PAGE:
Badlands National Park

Green-gray layers made up of river silts, clays and volcanic ash that ran through here

Continuous water and wind erosion have sculpted soft sedimentary rock into intricate mazes of narrow ravines, V-shaped gullies, ridges, buttes, and colorful pinnacles.  The result is rock layers that reveal subtle hues of sand, rose, gold and green.  Erosion continues to carve the badlands buttes today, and scientists speculate that in 500,000 years it will be flat again.


Badlands National Park

The main geological feature of the Badlands National Park is best described as a long ridge, or “wall” that extends nearly 100 miles south into the panhandle of the State of Nebraska. This wall divides the park into the upper and lower prairie.

The Scenic Loop Byway followed the wall, snaking through passes and sometimes dipping to the lower prairie.  We enjoyed looking up at the spires and multi-layered ridges with a beautiful blue sky above to provide stark relief.

We climbed to the rim at one of the overlooks to view the cliffs and canyons below:

Badlands National Park

Ravines and canyons abound here

Hiking the Notch Trail, we had a good view of the badlands dropping down to the lower prairie, with the White River Valley below:

White River Valley

Then we followed the Door Trail to a landscape that made me feel like I was on another planet:

Badlands National Park, Door Trail

Standing on yet another badlands marvel

We did not see big wildlife, but I captured these little amphibians along the trail:

At the end of our badlands visit we saw an area where yellow and red were the colors on the hills.  They were called Yellow Mound Paleosols, and they are evidence that a jungle resided here covered by a shallow sea which left behind its shale-exposed signatures.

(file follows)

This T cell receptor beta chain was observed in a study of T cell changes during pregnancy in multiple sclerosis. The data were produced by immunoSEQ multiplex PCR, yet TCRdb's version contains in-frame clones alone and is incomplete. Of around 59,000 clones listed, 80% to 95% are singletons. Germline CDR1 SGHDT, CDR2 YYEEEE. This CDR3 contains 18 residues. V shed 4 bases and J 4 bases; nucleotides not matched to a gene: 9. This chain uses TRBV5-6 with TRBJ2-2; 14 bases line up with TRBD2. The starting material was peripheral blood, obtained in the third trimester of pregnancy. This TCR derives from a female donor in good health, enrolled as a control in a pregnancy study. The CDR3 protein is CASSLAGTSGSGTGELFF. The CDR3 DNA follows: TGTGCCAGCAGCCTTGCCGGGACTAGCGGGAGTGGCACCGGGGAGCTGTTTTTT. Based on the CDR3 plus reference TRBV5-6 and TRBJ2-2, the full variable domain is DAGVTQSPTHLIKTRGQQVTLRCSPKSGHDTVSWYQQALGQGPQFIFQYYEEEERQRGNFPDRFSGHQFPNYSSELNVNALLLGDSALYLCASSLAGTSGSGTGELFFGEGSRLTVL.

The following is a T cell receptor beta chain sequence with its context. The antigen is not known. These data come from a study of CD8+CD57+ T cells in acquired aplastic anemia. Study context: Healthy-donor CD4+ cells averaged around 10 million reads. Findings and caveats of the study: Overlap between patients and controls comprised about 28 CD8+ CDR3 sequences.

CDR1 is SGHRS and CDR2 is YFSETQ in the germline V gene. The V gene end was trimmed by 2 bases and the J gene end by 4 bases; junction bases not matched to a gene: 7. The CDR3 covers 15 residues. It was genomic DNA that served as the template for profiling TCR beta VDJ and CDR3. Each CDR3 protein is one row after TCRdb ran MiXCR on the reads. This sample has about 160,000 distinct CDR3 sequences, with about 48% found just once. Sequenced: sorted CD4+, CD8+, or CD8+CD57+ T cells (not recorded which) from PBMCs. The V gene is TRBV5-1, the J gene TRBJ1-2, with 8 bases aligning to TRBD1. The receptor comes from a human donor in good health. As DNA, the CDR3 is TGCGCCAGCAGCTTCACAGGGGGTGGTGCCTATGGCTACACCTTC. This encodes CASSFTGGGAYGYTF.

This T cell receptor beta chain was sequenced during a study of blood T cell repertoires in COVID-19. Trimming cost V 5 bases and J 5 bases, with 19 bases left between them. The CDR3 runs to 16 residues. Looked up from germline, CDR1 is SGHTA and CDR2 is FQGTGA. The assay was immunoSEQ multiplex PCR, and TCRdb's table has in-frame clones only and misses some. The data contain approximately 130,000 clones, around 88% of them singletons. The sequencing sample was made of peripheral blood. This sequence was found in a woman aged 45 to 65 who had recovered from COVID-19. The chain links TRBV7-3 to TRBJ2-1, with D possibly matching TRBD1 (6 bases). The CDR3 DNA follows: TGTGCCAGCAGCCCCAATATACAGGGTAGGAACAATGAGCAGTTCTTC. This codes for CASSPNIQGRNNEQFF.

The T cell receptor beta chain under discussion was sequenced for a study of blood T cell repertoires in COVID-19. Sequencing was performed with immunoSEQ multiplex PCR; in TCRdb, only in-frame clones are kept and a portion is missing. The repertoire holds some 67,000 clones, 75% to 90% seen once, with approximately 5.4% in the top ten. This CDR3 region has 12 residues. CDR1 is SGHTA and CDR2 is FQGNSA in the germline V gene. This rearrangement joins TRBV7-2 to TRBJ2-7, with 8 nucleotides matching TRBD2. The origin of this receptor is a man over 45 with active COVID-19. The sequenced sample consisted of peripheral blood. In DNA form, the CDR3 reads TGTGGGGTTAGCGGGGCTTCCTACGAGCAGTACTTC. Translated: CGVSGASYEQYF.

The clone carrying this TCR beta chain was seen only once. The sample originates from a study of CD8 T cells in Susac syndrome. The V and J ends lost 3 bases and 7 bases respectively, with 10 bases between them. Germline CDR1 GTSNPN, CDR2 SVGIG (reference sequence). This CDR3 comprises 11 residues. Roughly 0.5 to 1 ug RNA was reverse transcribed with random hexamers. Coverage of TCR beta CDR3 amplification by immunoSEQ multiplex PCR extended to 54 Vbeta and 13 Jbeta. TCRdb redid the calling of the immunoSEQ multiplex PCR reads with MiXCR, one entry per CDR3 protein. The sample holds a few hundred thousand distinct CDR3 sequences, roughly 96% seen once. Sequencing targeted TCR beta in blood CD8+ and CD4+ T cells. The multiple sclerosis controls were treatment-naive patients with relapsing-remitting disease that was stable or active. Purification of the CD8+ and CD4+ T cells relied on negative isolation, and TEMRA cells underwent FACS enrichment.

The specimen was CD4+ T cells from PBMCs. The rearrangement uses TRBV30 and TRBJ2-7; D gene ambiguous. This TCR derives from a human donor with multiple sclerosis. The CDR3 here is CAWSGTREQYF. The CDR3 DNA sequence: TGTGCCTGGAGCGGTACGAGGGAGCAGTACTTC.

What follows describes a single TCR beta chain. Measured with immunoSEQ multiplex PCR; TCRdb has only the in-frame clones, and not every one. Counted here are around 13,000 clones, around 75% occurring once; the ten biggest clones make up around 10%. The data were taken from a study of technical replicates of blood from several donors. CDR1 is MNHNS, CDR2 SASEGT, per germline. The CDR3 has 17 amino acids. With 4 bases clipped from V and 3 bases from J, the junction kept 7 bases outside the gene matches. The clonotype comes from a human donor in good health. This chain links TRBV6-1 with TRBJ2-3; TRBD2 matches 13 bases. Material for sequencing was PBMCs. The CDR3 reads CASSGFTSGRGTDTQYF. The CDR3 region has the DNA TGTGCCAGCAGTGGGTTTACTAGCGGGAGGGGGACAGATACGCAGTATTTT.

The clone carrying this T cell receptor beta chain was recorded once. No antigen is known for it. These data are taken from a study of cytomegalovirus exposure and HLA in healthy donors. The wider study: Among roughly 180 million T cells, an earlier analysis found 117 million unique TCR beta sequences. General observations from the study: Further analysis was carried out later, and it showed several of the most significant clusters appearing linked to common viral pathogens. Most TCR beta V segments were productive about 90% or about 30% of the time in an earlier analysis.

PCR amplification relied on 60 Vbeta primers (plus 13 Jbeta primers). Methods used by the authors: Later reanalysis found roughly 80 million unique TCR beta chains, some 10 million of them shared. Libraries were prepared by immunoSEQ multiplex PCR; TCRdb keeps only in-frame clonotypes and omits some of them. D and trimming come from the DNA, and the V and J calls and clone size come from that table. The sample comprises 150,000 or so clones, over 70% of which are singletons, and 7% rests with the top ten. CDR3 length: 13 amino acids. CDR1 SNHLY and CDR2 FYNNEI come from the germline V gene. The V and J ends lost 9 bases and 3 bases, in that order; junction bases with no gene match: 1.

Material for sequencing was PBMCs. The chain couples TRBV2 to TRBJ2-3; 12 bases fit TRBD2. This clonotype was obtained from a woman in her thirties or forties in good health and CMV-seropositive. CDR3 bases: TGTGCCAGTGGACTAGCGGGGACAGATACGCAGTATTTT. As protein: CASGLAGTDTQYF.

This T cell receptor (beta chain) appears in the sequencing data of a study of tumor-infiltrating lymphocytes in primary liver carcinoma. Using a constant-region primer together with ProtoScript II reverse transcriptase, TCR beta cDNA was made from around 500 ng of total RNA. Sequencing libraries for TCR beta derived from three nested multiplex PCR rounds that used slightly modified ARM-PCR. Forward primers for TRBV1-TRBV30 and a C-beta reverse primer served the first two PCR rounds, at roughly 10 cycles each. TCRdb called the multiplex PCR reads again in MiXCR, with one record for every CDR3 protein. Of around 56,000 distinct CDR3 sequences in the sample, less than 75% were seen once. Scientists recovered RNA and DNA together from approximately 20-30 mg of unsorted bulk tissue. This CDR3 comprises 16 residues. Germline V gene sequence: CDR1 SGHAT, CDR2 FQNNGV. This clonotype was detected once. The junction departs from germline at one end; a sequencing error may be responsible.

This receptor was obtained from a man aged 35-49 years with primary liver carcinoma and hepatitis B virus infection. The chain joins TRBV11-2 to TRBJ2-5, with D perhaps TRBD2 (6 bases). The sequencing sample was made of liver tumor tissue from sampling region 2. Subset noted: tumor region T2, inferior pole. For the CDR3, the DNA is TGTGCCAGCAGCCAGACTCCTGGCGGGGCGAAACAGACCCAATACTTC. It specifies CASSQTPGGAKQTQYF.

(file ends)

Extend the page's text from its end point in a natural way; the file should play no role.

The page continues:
The yellow soil is a result of tree roots that broke up the shale and chemicals from decaying plants.  Then 37 millions years later sediments from the west washed over the jungle.  The jungle rebounded, converting the new sediment into red soil.  Buried once again by later sediment, both yellow and red soils were fossilized – and that’s what we’re seeing today. Amazing!

Badlands National Park

Fossilized yellow and red soils

I could go on and on (as you probably suspected), but being in the badlands, also known as the White River Badlands, is a study in fascination.  Nature continues to amaze us, and we’re very thankful that these areas are being protected for future generations.

On our way out of the park I caught a glimpse of this house sitting on top of the layered badlands, painted in a color that blended well with the colored rock layers.  Pretty cool, but would you build your house on top of an eroding badlands?

Badlands National Park

Steve was happy to check this one off his bucket list, and I have to admit I did the same!


Next Up:  Critter Alert! – Black Hills, South Dakota




We visit Steve’s mom’s hometown – Yankton, SD

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Yankton, South Dakota

We had two weeks to kill before the WIT (Winnebago International Travelers) Club Grand National Rally in Iowa, so we made a slight detour and pointed Betsy toward Yankton, South Dakota.  This stop had several areas of significance for us: (1)Yankton is Steve’s mom’s hometown (2)South Dakota is the 43rd state we’ve visited and (3) Betsy had finally parked in our state of residency!

Yankton, South Dakota

Steve’s parents were from South Dakota.  His dad was from Sioux Falls and his mom from Yankton.  Some of his grandparents and great-grandparents had settled in Yankton, coming from Denmark in the early 1900’s.  Great-grandma Larsen lived to 102 years old, and her daughter, Steve’s grandma McElwain, made it to 99 – passing away in 2008.  Although he hadn’t been here since then, Yankton has grown significantly.  Incredibly, both of their homes still stand: